For an additional $50 dollars ($119.99), you get access to 3 figures and a new play set. I thought that was a good deal and picked that up instead. Besides I couldn’t get over the nostalgia that kept slapping me in the face, telling me that “You want this”. However since this isn’t available to all consoles, I won’t be reviewing that play set, however if you’re a Star Wars fan, you may want to also pick up this version as well, if you own a PlayStation 3 or 4.

Disney Infinity 3.0 Edition Star Wars Saga Bundle - PlayStation 34

Going into Infintiy 3.0, the biggest news regarding the updated series is that Ninja Theory, yes the same company the worked on the new Devil May Cry, was tapped to revamp the combat system and revamp they did. Star Wars and it’s universe was the draw of Infinity 3.0 and you can’t have a Star Wars game without the ironic Light Sabers, which is why Ninja Theory was called to help out with. That said there are multiple characters that have been released for the title, all of which feature a lightsaber and thankfully each of them play different and have their own set of moves. Ahsoka for example, uses dual lightsabers and while she doesn’t hit as hard as Anakin, she has a speed and grace to her moves, on top of which she has a unlockable move that acts like an AOE / Area of Effect, damaging anything in small radius of her. The combat feels pretty good with every slash that is produced while in combat and that’s not all of it. Jedis have a connection to the force, which also differs for specific characters. Where one character can use the force to push away enemies, others can use to grip them towards them, which allows you to juggle enemies for periods of time in the air.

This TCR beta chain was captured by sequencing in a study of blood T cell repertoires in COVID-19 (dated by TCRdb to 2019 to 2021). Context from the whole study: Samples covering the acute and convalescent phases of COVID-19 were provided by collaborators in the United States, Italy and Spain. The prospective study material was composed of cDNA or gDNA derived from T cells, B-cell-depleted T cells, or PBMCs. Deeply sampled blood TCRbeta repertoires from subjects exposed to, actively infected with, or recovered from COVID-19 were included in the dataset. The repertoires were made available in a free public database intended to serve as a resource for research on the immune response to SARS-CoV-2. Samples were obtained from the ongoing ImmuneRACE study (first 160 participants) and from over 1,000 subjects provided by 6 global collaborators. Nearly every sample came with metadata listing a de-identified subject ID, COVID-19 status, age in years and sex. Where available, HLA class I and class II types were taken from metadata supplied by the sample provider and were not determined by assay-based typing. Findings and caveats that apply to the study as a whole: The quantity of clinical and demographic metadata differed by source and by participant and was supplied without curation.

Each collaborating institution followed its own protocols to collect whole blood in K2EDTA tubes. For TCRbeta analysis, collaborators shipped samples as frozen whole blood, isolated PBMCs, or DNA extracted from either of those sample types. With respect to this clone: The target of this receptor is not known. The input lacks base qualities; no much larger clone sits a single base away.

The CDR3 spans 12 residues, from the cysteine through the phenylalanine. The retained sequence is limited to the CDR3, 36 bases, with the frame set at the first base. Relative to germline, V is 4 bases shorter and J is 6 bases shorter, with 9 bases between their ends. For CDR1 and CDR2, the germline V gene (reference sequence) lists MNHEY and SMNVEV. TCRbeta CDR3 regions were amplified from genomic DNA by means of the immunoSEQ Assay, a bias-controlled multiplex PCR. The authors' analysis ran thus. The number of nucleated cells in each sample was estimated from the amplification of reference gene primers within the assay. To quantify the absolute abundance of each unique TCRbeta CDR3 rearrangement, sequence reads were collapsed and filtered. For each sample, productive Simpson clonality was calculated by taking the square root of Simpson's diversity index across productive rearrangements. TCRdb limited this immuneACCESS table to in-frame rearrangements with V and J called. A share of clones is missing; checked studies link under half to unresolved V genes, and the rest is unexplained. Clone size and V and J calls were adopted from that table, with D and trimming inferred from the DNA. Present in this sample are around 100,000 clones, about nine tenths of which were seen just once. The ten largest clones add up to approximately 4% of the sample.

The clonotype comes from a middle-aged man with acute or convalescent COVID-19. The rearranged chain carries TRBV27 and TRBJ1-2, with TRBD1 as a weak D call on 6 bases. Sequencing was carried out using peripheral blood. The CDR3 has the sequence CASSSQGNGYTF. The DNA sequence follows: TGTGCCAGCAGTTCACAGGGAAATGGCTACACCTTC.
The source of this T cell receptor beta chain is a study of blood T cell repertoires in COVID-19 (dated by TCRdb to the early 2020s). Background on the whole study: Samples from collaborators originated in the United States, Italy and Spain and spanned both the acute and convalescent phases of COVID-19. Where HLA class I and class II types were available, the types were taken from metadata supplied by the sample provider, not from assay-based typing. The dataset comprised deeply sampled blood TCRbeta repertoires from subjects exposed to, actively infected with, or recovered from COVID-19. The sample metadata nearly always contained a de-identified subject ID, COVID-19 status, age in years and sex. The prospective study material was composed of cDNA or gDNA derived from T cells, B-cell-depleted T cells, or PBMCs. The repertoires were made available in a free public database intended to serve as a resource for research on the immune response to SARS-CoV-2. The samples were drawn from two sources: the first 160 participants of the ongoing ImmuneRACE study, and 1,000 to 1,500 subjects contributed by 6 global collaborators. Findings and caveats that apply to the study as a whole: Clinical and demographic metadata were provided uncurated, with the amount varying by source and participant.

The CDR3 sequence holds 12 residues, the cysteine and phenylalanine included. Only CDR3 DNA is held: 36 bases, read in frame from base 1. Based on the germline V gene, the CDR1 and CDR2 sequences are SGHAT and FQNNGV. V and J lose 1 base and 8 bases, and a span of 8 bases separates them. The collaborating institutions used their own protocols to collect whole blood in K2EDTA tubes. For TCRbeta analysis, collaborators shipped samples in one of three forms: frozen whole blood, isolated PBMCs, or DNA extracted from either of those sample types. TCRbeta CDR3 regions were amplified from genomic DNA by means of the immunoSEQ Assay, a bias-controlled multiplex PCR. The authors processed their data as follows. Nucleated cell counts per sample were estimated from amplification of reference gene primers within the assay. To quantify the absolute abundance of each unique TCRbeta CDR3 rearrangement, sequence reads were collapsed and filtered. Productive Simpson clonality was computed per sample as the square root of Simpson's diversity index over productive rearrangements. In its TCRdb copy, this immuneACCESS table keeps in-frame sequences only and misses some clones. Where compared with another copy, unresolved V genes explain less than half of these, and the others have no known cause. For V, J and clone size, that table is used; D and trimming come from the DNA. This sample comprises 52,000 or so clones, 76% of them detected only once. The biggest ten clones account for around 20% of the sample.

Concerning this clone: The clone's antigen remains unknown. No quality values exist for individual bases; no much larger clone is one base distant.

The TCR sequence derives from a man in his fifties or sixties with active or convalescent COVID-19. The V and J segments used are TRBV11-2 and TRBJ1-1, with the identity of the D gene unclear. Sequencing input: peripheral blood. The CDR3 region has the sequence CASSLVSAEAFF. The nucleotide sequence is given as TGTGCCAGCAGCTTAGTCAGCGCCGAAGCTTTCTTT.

I actually preferred Anakin as he has the latter ability and there has been times where I’ve juggled a enemy in the air for several seconds, force grabbing them as they start to head to the ground. However combat doesn’t merely revolve around melee combat and other characters can rely on their trusty sidearm to do damage as well. It’s not as satisfying as a lightsaber, but it gets the job done.